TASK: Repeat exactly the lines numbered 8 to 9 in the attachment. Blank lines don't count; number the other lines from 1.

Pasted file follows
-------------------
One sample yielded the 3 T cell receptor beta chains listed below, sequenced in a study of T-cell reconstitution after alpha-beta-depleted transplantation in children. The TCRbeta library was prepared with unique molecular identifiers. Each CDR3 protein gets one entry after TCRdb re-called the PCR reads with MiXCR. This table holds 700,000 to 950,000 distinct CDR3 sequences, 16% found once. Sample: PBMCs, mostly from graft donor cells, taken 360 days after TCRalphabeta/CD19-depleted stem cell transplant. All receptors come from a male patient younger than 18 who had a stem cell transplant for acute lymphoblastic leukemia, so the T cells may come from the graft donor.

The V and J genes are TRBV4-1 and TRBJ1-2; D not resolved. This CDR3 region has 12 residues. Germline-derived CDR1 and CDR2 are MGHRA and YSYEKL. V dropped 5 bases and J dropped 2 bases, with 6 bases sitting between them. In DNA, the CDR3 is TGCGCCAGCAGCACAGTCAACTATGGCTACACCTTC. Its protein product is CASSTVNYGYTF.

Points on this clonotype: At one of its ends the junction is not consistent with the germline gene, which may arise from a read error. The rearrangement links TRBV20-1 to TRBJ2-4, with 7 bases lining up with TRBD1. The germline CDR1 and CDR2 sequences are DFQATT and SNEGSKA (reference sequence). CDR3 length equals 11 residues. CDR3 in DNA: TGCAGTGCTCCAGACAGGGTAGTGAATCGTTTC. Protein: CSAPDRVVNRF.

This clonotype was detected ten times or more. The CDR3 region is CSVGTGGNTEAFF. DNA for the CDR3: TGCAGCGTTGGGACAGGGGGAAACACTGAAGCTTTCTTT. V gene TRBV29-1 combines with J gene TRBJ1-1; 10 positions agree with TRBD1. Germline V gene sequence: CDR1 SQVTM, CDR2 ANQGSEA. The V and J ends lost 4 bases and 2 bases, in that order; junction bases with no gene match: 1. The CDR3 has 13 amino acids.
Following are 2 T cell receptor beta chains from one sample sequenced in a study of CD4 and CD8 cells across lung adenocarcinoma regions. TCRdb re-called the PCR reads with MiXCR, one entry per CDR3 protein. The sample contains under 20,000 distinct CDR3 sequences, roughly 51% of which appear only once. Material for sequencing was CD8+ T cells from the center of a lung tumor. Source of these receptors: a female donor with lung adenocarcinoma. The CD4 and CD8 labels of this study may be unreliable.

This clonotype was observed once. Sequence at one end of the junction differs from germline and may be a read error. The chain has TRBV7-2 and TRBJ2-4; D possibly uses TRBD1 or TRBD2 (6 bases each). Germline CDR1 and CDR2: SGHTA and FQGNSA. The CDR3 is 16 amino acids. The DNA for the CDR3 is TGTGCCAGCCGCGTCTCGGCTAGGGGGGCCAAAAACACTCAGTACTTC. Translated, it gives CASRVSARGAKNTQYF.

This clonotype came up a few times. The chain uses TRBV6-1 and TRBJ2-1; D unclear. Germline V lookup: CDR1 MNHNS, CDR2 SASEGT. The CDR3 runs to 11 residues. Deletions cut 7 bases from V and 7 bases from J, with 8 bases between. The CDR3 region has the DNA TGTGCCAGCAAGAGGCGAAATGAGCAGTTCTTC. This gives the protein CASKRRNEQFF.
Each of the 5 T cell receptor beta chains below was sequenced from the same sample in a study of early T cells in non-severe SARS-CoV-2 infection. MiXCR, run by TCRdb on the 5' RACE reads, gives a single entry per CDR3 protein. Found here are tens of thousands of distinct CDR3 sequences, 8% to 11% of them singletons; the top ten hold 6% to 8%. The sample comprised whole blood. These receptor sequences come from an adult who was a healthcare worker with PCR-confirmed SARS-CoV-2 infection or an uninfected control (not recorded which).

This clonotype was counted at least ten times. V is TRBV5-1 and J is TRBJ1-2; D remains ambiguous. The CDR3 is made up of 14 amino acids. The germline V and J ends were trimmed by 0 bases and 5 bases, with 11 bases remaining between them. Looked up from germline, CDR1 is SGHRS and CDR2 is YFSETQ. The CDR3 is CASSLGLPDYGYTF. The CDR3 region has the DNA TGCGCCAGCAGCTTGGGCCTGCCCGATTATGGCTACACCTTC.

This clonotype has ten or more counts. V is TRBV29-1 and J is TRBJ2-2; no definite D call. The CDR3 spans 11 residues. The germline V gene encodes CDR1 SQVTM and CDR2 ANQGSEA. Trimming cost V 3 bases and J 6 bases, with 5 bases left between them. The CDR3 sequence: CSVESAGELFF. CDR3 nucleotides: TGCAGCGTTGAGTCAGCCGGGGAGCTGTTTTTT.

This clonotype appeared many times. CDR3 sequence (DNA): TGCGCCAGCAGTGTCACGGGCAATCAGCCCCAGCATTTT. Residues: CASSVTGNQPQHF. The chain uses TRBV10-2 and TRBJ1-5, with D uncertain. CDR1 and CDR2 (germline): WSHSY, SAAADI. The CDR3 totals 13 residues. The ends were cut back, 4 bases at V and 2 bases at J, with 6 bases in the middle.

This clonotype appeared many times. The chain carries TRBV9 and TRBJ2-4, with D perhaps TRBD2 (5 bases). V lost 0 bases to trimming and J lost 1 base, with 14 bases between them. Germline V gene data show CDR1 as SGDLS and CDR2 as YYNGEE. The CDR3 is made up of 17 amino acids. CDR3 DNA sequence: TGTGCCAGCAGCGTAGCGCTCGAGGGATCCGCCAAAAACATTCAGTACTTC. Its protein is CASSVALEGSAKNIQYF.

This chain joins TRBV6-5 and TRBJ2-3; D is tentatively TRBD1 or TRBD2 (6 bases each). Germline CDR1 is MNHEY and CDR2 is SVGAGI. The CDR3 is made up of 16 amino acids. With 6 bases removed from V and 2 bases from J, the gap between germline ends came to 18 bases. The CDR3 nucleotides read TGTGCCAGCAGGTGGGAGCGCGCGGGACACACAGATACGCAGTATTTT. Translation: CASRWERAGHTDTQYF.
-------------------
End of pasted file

Each of the 5 T cell receptor beta chains below was sequenced from the same sample in a study of early T cells in non-severe SARS-CoV-2 infection. MiXCR, run by TCRdb on the 5' RACE reads, gives a single entry per CDR3 protein. Found here are tens of thousands of distinct CDR3 sequences, 8% to 11% of them singletons; the top ten hold 6% to 8%. The sample comprised whole blood. These receptor sequences come from an adult who was a healthcare worker with PCR-confirmed SARS-CoV-2 infection or an uninfected control (not recorded which).

This clonotype was counted at least ten times. V is TRBV5-1 and J is TRBJ1-2; D remains ambiguous. The CDR3 is made up of 14 amino acids. The germline V and J ends were trimmed by 0 bases and 5 bases, with 11 bases remaining between them. Looked up from germline, CDR1 is SGHRS and CDR2 is YFSETQ. The CDR3 is CASSLGLPDYGYTF. The CDR3 region has the DNA TGCGCCAGCAGCTTGGGCCTGCCCGATTATGGCTACACCTTC.